Focal Length and Aperture Explained for the Photography Novice

Focal Length

The focal length of a lens determines its angle of view, and also how much the subject will be magnified for a given photographic position.

Focal length also determines the perspective of an image.

Longer focal lengths require shorter exposure times to minimize burring caused by the shake of hands.

The Focal Length means how much can your camera see.
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Aperture

 

The aperture range of a lens refers to the amount of light that the diaphragm can let inside the camera to reach the sensor.

Apertures are listed in terms of f-numbers (expresses the diameter of the entrance pupil in terms of the effective focal length of the lens; It is the quantitative measure of lens speed), which are marked on the lens.
On a camera, the f-number is usually adjusted in f-stops.
Each “stop” is marked with its corresponding f-number, and represents a halving of the light intensity from the previous stop. Modern electronically-controlled interchangeable lenses, such as those from Canon and Sigma for SLR cameras, have f-stops specified internally in 1/8-stop increments, so the cameras’ 1/3-stop settings are approximated by the nearest 1/8-stop setting in the lens. The F number can be displayed as 1:X instead of f/X(like in our example).
Aperture
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Lenses with larger apertures are faster because, for a given ISO speed, the shutter speed can be made faster for the same exposure. A smaller aperture means that objects can be in focus over a wider range of distance (depth of field).

Portrait and indoor (sports and theater also) photography often requires lenses with large maximum apertures in order to be capable of faster shutter speeds (and narrower depth of fields) in order to combat the low light problems with no camera shake.
The narrow depth of field in a portrait, as well as in macro photography, helps isolate the subject from the background.
Aperture
Minimum apertures for lenses are almost as important as maximum apertures. This is primarily because the minimum apertures are rarely used due to photo blurring from lens diffraction, and because these may require long exposure times.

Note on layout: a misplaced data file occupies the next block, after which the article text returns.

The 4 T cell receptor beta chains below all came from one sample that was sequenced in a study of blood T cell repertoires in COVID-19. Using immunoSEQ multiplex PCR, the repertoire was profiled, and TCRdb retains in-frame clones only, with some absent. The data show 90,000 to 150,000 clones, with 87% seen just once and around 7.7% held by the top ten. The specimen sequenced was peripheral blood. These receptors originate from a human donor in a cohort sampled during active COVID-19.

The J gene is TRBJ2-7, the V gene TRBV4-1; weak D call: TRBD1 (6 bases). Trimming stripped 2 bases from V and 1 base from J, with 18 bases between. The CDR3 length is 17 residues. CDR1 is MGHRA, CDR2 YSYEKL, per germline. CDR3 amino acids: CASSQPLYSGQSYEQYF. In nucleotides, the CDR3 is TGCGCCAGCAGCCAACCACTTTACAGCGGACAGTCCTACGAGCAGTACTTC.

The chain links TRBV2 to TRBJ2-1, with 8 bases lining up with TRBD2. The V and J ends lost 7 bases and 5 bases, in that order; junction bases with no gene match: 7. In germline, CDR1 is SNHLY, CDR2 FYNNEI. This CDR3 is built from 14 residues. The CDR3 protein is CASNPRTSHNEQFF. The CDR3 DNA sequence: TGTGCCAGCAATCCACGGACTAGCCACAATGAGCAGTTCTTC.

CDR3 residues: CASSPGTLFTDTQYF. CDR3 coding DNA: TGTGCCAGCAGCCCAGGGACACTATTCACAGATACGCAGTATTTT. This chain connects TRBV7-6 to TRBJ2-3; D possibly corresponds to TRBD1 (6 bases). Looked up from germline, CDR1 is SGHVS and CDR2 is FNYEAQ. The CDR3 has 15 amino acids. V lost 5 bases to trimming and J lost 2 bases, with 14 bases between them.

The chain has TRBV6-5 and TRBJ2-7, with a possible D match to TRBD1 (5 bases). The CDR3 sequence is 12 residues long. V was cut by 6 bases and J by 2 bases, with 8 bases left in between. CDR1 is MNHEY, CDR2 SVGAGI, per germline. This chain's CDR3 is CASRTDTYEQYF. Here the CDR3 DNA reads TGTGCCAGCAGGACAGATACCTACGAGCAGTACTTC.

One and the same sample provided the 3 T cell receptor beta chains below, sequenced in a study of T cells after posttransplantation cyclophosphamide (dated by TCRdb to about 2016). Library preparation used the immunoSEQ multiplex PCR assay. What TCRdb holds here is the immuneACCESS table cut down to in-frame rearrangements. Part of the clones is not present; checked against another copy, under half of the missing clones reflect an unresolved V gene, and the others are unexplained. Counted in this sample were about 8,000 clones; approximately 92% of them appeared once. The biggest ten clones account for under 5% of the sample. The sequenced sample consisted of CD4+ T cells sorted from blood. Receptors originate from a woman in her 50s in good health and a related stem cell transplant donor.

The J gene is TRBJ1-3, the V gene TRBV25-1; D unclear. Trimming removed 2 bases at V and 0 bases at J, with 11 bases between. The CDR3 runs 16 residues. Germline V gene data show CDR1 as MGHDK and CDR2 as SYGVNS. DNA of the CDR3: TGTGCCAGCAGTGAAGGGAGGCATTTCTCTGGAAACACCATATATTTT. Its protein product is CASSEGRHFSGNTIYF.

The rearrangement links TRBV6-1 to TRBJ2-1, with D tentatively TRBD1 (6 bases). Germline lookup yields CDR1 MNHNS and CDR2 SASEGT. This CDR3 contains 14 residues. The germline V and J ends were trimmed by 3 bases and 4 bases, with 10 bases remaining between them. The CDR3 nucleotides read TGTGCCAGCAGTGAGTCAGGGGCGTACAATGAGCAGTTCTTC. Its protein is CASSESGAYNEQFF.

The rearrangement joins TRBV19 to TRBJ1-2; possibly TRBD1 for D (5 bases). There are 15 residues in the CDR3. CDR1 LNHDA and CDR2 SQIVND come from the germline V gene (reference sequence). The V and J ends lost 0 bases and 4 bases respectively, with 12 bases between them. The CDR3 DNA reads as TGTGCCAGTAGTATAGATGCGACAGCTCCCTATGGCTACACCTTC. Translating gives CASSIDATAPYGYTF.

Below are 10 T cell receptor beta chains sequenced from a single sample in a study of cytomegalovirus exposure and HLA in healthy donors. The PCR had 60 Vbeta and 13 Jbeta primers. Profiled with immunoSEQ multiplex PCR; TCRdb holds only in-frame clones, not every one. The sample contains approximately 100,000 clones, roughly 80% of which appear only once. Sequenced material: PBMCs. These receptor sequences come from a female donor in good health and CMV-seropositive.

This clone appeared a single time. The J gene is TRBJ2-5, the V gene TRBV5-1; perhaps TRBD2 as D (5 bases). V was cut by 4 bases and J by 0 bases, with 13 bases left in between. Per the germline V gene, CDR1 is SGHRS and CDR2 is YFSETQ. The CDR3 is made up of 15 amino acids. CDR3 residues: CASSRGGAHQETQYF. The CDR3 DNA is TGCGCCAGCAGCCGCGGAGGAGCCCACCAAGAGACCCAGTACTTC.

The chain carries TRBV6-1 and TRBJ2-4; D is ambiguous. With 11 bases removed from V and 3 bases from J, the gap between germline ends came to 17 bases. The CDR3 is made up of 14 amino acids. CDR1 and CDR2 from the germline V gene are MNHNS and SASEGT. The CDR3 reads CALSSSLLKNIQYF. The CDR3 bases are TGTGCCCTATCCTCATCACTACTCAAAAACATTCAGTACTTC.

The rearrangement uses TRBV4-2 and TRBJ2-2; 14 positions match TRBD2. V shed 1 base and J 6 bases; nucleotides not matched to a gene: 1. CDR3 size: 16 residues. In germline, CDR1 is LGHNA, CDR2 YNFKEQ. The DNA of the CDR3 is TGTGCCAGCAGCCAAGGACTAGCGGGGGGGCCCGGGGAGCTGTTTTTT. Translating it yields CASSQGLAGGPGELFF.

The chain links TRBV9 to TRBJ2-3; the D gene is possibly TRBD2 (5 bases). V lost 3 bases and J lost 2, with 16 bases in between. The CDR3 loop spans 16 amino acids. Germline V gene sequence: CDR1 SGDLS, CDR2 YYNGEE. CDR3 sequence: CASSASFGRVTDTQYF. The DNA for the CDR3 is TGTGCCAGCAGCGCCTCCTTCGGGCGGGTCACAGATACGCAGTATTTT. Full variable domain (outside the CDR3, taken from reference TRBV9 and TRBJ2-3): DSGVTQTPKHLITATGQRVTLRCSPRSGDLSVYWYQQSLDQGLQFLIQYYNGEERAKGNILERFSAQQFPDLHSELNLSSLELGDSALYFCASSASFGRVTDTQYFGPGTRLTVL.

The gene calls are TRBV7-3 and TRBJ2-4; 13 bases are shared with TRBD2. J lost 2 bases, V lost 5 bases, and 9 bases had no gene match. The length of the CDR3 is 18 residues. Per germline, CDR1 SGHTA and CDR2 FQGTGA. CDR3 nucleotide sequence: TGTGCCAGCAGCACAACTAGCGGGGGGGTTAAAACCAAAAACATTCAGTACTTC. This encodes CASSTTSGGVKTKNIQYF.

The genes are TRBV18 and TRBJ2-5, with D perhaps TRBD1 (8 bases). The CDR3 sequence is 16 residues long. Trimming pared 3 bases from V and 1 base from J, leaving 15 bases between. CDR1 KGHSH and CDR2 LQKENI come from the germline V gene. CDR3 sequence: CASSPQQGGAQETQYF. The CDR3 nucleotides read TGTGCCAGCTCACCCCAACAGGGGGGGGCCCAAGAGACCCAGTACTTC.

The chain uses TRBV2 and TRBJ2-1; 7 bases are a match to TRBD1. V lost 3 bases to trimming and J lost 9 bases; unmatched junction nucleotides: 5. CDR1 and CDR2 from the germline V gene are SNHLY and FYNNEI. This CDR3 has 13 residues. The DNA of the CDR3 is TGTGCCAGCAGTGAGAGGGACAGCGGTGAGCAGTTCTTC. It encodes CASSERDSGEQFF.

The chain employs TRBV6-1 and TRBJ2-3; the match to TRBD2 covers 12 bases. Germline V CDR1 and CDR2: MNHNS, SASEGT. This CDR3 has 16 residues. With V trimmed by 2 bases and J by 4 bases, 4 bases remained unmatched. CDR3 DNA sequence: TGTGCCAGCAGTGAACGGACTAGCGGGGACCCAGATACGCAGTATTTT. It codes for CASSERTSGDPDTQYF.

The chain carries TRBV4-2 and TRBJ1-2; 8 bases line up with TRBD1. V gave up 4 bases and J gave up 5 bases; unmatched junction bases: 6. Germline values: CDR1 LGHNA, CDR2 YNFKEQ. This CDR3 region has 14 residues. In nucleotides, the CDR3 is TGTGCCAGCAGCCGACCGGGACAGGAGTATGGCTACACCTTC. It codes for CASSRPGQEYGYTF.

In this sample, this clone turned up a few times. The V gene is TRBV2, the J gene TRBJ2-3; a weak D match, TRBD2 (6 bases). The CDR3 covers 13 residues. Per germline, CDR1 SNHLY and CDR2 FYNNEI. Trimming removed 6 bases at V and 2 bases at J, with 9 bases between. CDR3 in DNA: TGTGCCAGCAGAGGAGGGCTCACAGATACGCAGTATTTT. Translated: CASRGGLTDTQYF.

For cases where extreme depth of field is desired, then smaller minimum aperture (larger maximum f-number) lenses allow a wider depth of field.
It’s also good to know that lenses typically have fewer aberrations when they perform the exposure stopped down one or two f-stops from their maximum aperture.


This article is an excerpt from Complete Technical Photography Manual
(for any camera and any photographer!)
It is an exceptional ebook available only on BetterPhotosAcademy.com.

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Tags: lens, focal length, aperture, f number, f stop, depth of field, dof, angle of view, perspective, wide, tele, exposure time

24 thoughts on “Focal Length and Aperture Explained for the Photography Novice

  1. Wow, that’s really clear.

    I am not really into photography but of course I have seen those terms just forever; I just had no reason to look in to what they meant.

    It is a waste of time an money for me to use anything but a point and shoot –I have carried a single use camera in my glovebox for years in case I had to document the scene of an auto accident but that is the extent of my skills.

  2. Clear practical description for the novice, but should mention image sensor size and the related multiplier for field of view, or at least say that the specific examples are for a 35mm camera.

  3. Hmmm… This is an ‘okay’, back of the envelope, explanation. However it’s riddled with minor technical inaccuracies that for the most part can be overlooked.